Escape Solitary Confinement!

“…though we often soliloquize about writing being a solitary existence with coveted ideas held closer to the chest than Bluebeard’s key to his chamber of torture and death, writing should never be a purely individual undertaking.”

While wrapping up a perfectly productive Friday, I led my students through a discussion of Charlie Fish’s fabulously wicked short story, “Death by Scrabble.”  We were exploring conflict, its relation to tight plot development and the vicious need for stake raising in fiction of all kinds, not just those stories teeming with vampires.  I was just about to close the conversation when one of my students raised his hand and pointed out a connection in the story that I, after four years and twenty four class periods of teaching it, had never recognized.  It was subtle, it was pivotal, it was brilliant, and I had become too familiar with the overall story, and the story’s punch line, to see it.

It is entirely possible to get too close to things: the novel you’ve been writing for ten years, the short story that you’ve rewritten over and over a thousand times that still just doesn’t seem quite right, a lion at the zoo…

The point is, while we often soliloquize about writing being a solitary existence with coveted ideas held closer to the chest than Bluebeard’s key to his chamber of torture and death, writing should never be a purely individual undertaking.  If you refuse to let, at the very least, your intended reader skim through your opus and offer the most general of feedback, you do yourself a terrible disservice.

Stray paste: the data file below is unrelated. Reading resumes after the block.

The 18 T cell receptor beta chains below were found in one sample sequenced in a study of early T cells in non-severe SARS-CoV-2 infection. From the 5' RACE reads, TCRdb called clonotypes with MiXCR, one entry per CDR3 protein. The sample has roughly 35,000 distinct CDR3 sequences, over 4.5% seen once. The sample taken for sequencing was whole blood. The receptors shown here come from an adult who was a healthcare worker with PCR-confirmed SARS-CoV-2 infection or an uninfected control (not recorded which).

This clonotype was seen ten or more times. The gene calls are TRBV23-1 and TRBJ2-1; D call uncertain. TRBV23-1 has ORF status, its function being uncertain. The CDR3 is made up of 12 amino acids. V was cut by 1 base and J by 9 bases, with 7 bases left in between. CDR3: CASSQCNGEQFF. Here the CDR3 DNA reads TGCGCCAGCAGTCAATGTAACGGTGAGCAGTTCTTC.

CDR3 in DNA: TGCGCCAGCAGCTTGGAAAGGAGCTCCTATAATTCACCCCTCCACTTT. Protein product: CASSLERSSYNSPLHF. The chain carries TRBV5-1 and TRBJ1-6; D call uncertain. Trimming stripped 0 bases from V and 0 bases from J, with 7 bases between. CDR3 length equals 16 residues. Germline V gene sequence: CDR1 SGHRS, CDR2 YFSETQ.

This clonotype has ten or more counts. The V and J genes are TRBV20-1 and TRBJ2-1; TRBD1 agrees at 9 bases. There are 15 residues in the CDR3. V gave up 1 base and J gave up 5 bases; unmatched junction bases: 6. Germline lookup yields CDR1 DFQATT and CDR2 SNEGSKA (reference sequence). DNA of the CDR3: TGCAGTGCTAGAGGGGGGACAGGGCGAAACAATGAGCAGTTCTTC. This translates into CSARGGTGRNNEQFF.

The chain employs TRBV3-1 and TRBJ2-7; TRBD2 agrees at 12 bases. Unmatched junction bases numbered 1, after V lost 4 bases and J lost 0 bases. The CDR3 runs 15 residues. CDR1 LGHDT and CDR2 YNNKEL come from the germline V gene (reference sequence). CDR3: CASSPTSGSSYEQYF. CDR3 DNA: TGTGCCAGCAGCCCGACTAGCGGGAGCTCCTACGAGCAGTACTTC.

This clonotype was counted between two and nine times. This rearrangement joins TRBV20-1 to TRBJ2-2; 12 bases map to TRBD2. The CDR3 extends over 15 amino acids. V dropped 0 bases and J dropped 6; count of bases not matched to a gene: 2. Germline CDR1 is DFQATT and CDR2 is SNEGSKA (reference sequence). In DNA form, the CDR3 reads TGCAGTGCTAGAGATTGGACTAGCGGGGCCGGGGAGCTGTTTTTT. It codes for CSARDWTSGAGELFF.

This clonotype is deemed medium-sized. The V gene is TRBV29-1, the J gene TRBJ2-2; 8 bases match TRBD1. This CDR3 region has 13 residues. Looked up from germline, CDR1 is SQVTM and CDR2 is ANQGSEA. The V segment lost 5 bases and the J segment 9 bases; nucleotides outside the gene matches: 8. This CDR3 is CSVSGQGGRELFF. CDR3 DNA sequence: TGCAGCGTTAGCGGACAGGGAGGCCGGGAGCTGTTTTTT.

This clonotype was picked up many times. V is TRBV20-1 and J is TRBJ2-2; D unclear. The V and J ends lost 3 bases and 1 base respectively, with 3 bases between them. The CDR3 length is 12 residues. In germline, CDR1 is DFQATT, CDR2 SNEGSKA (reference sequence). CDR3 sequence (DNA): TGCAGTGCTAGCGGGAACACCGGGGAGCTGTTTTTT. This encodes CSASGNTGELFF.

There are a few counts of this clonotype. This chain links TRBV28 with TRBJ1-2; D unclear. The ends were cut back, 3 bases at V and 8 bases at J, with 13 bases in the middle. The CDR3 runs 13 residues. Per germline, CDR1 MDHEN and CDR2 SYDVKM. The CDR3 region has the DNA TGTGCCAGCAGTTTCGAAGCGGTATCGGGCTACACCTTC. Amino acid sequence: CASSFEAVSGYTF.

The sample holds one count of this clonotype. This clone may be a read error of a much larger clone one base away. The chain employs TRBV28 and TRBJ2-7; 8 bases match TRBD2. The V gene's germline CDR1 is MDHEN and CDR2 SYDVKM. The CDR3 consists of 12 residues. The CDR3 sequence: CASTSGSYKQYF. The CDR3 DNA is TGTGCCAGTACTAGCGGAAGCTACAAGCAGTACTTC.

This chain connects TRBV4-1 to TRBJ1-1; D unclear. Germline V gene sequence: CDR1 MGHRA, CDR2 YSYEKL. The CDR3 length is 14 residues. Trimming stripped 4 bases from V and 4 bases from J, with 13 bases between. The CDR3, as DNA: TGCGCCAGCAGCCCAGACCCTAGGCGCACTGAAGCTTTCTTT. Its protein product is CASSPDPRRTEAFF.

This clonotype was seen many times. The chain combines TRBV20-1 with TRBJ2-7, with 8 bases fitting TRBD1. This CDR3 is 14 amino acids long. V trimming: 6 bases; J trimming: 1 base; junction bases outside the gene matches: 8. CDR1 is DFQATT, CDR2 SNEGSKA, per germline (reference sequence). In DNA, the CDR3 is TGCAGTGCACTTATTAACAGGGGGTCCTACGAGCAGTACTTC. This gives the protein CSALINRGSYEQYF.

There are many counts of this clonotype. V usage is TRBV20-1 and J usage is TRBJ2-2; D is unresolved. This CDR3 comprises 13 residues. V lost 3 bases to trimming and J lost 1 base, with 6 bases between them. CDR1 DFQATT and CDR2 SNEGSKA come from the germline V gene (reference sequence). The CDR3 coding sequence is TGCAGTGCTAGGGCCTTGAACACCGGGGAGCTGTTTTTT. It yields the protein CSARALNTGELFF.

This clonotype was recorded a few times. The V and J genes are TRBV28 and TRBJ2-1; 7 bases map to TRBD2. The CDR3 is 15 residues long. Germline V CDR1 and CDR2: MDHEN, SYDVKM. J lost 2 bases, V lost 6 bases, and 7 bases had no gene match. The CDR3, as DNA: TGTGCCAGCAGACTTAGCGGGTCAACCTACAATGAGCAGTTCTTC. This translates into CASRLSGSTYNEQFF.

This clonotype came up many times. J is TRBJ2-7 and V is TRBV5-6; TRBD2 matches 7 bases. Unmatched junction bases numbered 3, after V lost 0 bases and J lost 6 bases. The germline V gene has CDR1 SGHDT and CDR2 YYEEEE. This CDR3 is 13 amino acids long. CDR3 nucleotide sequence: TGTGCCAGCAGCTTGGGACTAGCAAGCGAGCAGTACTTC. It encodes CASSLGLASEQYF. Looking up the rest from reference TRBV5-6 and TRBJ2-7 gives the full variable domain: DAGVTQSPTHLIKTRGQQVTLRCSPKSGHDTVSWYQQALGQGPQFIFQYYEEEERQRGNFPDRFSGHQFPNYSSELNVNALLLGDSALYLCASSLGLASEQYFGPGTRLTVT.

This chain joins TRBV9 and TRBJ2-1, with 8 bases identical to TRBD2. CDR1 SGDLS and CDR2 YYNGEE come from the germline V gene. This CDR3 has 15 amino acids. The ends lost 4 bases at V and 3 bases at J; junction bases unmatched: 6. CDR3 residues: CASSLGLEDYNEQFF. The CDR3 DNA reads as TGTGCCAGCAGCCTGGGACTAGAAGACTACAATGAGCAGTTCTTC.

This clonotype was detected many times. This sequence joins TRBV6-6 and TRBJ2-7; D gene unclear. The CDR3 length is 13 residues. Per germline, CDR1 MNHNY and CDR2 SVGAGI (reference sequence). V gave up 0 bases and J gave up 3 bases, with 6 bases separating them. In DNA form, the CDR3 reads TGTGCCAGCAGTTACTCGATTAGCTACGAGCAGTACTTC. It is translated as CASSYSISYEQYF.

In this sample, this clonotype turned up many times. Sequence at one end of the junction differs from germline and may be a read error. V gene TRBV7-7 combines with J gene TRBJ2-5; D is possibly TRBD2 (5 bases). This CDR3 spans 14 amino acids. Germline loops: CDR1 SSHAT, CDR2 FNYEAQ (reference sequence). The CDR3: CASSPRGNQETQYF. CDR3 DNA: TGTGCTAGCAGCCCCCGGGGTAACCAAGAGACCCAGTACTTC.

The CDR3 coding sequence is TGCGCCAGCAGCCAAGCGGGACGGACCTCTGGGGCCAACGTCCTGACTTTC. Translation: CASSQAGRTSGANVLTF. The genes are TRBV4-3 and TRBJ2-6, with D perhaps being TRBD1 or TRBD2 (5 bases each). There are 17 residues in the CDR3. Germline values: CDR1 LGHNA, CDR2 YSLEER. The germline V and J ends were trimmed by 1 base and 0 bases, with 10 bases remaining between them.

We all can benefit from fresh eyes and a fresh perspective of our work.  You may find that the technical name of a rare gun in the hand of your protagonist pulls your reader from your story and sends them on a mad Google search where your extensive research pounded that term into your subconscious so often that you had no doubt it was as common an item in modern households as a toaster.  Sometimes, it’s refreshing to find that you’re wrong.

If we’re honest with ourselves, does this emergence from the solitude of creation stifle and stem the flow of those creative juices? Or does it, instead, offer up a new dark alley that we didn’t see between the massive structures we erected in our mind’s vision of the work.  An alley that can be explored, fleshed out, and may bring new surprises as we descend back into our solitary cell of creation.

Step away from your work, place it in hands that you trust, but place it in hands that are not afraid to tell you when there’s something missing, or something wrong altogether (Ahhhh!  Talking hands!!).  In today’s world of social groups and social media, there’s no limit to the amount of people willing to help if you have the courage to seek another’s foray into your twisted or fantastical imagination.  Join a writer’s group, start a blog, ask a friend, a family member, a teacher or a mentor. Check out the following link for a list of writers’ groups near you: List of Local Writers Associations   The list is delineated by state making it easier to find your friendly neighborhood wordsmiths.

Here’s a novel idea: Be a guest writer on the Roundtable Podcast and let us dig into whatever shallow grave your thoughts are buried in. (Okay, a bit shameful, that.)

The outcome is the same as the student who saw in that story a detail that I had skipped over time and time again because I thought I knew it and had stopped looking.  Discourse, conversation, workshops, even reading your piece into a voice recorder and listening to it the next day, can open you up to that one shift, that one detail that some blogger, someday, might call subtle, pivotal, and brilliant.

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Comments (8)

I think finding an audience is the best thing any writer can do.

Getting a beta (or alpha) reader, somebody you can work with to hammer out ideas, a sounding board of development is something every successful writer I know does.

Over the years I’ve developed a collection of them who range from the “can you read this chapter (again) and see if it works?” to “here’s what I think is the final draft. what do you think?” to some crowdsourced proof-reading” folks who volunteer to proof read advanced copies just so they can be part of the in-crowd.